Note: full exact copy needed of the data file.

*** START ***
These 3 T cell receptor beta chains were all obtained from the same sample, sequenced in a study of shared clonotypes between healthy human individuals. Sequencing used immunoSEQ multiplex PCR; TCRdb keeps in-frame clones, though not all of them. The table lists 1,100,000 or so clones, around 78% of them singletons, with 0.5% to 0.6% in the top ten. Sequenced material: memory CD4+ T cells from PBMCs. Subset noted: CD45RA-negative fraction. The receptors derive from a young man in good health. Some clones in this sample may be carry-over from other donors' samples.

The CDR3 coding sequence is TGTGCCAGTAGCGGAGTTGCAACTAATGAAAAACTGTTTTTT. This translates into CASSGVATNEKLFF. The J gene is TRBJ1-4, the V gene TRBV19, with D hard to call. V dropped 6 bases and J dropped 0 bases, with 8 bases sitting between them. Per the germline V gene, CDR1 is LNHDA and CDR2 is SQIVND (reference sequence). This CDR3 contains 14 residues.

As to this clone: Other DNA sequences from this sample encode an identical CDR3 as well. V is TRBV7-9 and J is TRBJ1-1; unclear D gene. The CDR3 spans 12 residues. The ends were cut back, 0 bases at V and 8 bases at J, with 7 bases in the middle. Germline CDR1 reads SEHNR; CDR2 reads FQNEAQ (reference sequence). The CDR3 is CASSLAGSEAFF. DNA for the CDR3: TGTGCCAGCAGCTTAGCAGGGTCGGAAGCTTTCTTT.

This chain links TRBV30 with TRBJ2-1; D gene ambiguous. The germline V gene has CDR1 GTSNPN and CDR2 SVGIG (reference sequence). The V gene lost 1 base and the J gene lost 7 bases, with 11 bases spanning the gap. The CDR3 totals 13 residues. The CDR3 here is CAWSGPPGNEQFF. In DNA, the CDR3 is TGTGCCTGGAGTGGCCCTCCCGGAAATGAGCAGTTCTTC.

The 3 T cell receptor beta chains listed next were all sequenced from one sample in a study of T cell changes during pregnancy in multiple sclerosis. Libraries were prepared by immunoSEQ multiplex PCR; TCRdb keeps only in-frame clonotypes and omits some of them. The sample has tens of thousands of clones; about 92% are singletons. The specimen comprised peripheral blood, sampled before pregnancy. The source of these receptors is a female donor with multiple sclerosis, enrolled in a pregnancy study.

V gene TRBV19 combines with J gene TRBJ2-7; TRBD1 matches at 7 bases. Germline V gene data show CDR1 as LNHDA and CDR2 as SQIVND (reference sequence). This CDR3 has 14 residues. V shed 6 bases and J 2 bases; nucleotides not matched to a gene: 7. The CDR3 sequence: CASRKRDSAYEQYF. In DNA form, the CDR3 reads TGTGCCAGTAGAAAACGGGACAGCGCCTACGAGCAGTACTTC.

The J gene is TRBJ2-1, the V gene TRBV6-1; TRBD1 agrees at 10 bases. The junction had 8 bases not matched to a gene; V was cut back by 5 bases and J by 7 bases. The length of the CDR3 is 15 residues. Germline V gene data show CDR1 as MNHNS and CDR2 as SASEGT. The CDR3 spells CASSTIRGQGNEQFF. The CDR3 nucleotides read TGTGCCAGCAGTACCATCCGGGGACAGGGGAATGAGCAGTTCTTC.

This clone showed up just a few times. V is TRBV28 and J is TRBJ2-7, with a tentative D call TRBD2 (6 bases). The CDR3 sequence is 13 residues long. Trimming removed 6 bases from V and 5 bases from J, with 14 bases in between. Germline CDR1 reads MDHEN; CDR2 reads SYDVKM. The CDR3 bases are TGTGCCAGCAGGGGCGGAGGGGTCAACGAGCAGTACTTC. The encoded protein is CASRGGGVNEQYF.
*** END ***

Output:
These 3 T cell receptor beta chains were all obtained from the same sample, sequenced in a study of shared clonotypes between healthy human individuals. Sequencing used immunoSEQ multiplex PCR; TCRdb keeps in-frame clones, though not all of them. The table lists 1,100,000 or so clones, around 78% of them singletons, with 0.5% to 0.6% in the top ten. Sequenced material: memory CD4+ T cells from PBMCs. Subset noted: CD45RA-negative fraction. The receptors derive from a young man in good health. Some clones in this sample may be carry-over from other donors' samples.

The CDR3 coding sequence is TGTGCCAGTAGCGGAGTTGCAACTAATGAAAAACTGTTTTTT. This translates into CASSGVATNEKLFF. The J gene is TRBJ1-4, the V gene TRBV19, with D hard to call. V dropped 6 bases and J dropped 0 bases, with 8 bases sitting between them. Per the germline V gene, CDR1 is LNHDA and CDR2 is SQIVND (reference sequence). This CDR3 contains 14 residues.

As to this clone: Other DNA sequences from this sample encode an identical CDR3 as well. V is TRBV7-9 and J is TRBJ1-1; unclear D gene. The CDR3 spans 12 residues. The ends were cut back, 0 bases at V and 8 bases at J, with 7 bases in the middle. Germline CDR1 reads SEHNR; CDR2 reads FQNEAQ (reference sequence). The CDR3 is CASSLAGSEAFF. DNA for the CDR3: TGTGCCAGCAGCTTAGCAGGGTCGGAAGCTTTCTTT.

This chain links TRBV30 with TRBJ2-1; D gene ambiguous. The germline V gene has CDR1 GTSNPN and CDR2 SVGIG (reference sequence). The V gene lost 1 base and the J gene lost 7 bases, with 11 bases spanning the gap. The CDR3 totals 13 residues. The CDR3 here is CAWSGPPGNEQFF. In DNA, the CDR3 is TGTGCCTGGAGTGGCCCTCCCGGAAATGAGCAGTTCTTC.

The 3 T cell receptor beta chains listed next were all sequenced from one sample in a study of T cell changes during pregnancy in multiple sclerosis. Libraries were prepared by immunoSEQ multiplex PCR; TCRdb keeps only in-frame clonotypes and omits some of them. The sample has tens of thousands of clones; about 92% are singletons. The specimen comprised peripheral blood, sampled before pregnancy. The source of these receptors is a female donor with multiple sclerosis, enrolled in a pregnancy study.

V gene TRBV19 combines with J gene TRBJ2-7; TRBD1 matches at 7 bases. Germline V gene data show CDR1 as LNHDA and CDR2 as SQIVND (reference sequence). This CDR3 has 14 residues. V shed 6 bases and J 2 bases; nucleotides not matched to a gene: 7. The CDR3 sequence: CASRKRDSAYEQYF. In DNA form, the CDR3 reads TGTGCCAGTAGAAAACGGGACAGCGCCTACGAGCAGTACTTC.

The J gene is TRBJ2-1, the V gene TRBV6-1; TRBD1 agrees at 10 bases. The junction had 8 bases not matched to a gene; V was cut back by 5 bases and J by 7 bases. The length of the CDR3 is 15 residues. Germline V gene data show CDR1 as MNHNS and CDR2 as SASEGT. The CDR3 spells CASSTIRGQGNEQFF. The CDR3 nucleotides read TGTGCCAGCAGTACCATCCGGGGACAGGGGAATGAGCAGTTCTTC.

This clone showed up just a few times. V is TRBV28 and J is TRBJ2-7, with a tentative D call TRBD2 (6 bases). The CDR3 sequence is 13 residues long. Trimming removed 6 bases from V and 5 bases from J, with 14 bases in between. Germline CDR1 reads MDHEN; CDR2 reads SYDVKM. The CDR3 bases are TGTGCCAGCAGGGGCGGAGGGGTCAACGAGCAGTACTTC. The encoded protein is CASRGGGVNEQYF.